Cummings defended Clinton. But he also indicted the Republican majority on the committee for engaging in excessive and irresponsible partisanship.

The congressman from Maryland delivered a scathing opening statement:

This week, our Chairman, Mr. Gowdy, was interviewed for a lengthy media profile. During this interview, he complained that he has “an impossible job.” He said it is impossible to conduct a serious, fact-centric investigation in such a “political environment.”

I have great respect for the chairman, but on this score, he is wrong. In fact, it has been done by his own Republican colleagues in the House on this very issue—Benghazi.

The Republican Chairman of the House Intelligence Committee conducted an extensive, bipartisan, two-year investigation and issued a detailed report. The Senate Intelligence Committee and the Senate Homeland Security Committee also conducted bipartisan investigations.

Those bipartisan efforts respected and honored the memories of the four brave Americans who were killed in Benghazi: Ambassador Chris Stevens, Sean Smith, Tyrone Woods, and Glen Doherty.

The problem is that Speaker Boehner did not like the answers he got from those investigations. So he set up this new Select Committee—with no rules, no deadline, and an unlimited budget—and he set it loose on Secretary Clinton because she is running for president.

The Republicans, Cummings said, “are squandering millions of taxpayer dollars on this abusive effort to derail Secretary Clinton’s presidential campaign.” And to confirm his point, the congressman recalled the admissions of partisan intent and manipulation by Republican majority leader Kevin McCarthy, Republican Congressman Richard Hanna, and the conservative Republican investigator for the committee who “charged that he was fired in part for not going along with these plans to ‘hyper focus on Hillary Clinton.’”

“These stark admissions reflect exactly what we have seen inside the Select Committee for the past year,” said Cummings.

Just look at the facts: Since January, Republicans have canceled every single hearing on our schedule for the entire year—except for this one with Secretary Clinton.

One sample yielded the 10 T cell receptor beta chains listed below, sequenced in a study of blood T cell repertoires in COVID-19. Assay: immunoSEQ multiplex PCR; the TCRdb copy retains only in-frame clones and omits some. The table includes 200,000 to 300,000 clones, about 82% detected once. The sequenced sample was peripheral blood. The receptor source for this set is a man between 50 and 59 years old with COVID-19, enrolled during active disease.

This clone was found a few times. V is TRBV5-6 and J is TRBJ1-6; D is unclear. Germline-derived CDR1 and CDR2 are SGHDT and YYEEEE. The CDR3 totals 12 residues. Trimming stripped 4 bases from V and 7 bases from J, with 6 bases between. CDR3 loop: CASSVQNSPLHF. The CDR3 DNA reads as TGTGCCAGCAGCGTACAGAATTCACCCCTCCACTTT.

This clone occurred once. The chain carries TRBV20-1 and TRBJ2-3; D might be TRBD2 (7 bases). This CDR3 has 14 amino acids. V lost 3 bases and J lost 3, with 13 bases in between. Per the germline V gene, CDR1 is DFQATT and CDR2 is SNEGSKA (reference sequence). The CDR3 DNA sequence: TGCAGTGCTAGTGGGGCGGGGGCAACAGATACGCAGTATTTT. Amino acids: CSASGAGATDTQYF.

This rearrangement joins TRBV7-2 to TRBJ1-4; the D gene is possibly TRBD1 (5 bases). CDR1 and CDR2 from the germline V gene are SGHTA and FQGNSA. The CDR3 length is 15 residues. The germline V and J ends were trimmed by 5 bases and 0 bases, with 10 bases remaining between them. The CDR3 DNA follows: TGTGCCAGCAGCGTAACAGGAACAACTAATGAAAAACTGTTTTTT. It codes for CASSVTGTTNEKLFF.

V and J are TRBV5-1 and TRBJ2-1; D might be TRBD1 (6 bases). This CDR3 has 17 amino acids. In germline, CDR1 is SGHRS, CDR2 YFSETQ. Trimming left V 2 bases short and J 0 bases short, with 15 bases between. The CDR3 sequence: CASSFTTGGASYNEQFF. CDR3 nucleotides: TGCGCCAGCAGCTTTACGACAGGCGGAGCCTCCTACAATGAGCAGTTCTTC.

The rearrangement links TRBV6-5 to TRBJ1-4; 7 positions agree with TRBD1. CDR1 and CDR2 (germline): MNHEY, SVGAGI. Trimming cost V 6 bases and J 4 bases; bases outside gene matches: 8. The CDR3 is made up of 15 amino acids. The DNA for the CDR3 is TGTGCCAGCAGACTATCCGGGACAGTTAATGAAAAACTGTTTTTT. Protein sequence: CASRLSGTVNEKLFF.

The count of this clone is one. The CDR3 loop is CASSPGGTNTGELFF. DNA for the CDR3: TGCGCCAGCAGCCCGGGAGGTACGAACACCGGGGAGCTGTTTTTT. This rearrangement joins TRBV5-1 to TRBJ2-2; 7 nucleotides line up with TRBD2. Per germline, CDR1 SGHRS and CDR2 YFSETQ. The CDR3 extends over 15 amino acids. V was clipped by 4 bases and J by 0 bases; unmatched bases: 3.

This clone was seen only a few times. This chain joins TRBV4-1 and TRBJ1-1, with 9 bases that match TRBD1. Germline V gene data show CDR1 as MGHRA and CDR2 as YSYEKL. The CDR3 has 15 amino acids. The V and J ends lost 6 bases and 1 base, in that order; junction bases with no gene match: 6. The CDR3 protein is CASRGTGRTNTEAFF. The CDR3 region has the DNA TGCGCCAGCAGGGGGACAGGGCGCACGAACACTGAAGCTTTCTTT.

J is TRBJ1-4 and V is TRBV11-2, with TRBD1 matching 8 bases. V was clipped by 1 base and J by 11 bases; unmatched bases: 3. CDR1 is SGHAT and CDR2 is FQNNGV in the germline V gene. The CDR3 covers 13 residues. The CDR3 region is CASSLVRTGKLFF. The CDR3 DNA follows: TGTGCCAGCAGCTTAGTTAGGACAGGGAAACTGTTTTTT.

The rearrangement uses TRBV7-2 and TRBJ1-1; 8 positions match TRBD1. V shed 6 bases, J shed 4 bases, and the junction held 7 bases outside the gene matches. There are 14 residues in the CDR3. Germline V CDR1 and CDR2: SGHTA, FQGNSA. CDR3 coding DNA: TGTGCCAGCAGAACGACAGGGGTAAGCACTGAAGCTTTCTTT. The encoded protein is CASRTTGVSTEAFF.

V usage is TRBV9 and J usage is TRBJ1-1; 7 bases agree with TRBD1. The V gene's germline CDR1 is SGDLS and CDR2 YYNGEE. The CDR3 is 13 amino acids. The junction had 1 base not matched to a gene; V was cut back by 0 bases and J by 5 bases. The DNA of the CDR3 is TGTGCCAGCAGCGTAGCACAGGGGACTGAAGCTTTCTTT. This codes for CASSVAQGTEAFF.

They also canceled numerous interviews that they had planned with Defense Department and CIA officials.

Instead of doing what they said they were going to do, Republicans zeroed in on Secretary Clinton, her speechwriters, her IT staffers, and her campaign officials. This is what Republicans did—not Democrats.

When Speaker Boehner established this Select Committee, he justified it by arguing that it would be “cross-jurisdictional.” I assumed he meant we would focus on more than just Secretary Clinton and the State Department.

But Madam Secretary, you are sitting here by yourself. The secretary of defense is not on your left, and the director of the CIA is not on your right. That’s because Republicans abandoned their own plans to question those top officials. So instead of being “cross-jurisdictional,” Republicans just crossed them off the list.

Last weekend, the chairman told his Republican colleagues to “shut up” and stop talking about the Select Committee.

What I want to know is this—why tell Republicans to shut up when they are telling the truth, but not when they are attacking Secretary Clinton with reckless accusations that are demonstrably false?

Cummings returned to these themes again and again through the 11-hour hearing. At times, he clashed with Gowdy.

He defended Clinton. He defended Ambassador Thomas Pickering’s inquiry into the State Department’s response to the Benghazi tragedy.

Cummings spoke with lawyerly precision and moral fury—earning a rare burst of applause when he said to Clinton: “Do we want to badger you over and over again until you get tired, until we do get the gotcha moment that he’s talking about? We’re better than that. We are so much better. We’re a better country. We’re better than using taxpayer dollars to try to destroy a campaign. That’s not what America is all about!”

Even as he battled the beast of hyper-partisanship, Cummings never lost sight of a basic, and essential, premise.

“It is time,” the congressman said, “for Republicans to end this taxpayer-funded fishing expedition.”

Hillary Clinton could not say that to the committee.

But a distinguished and determined congressman could. And did.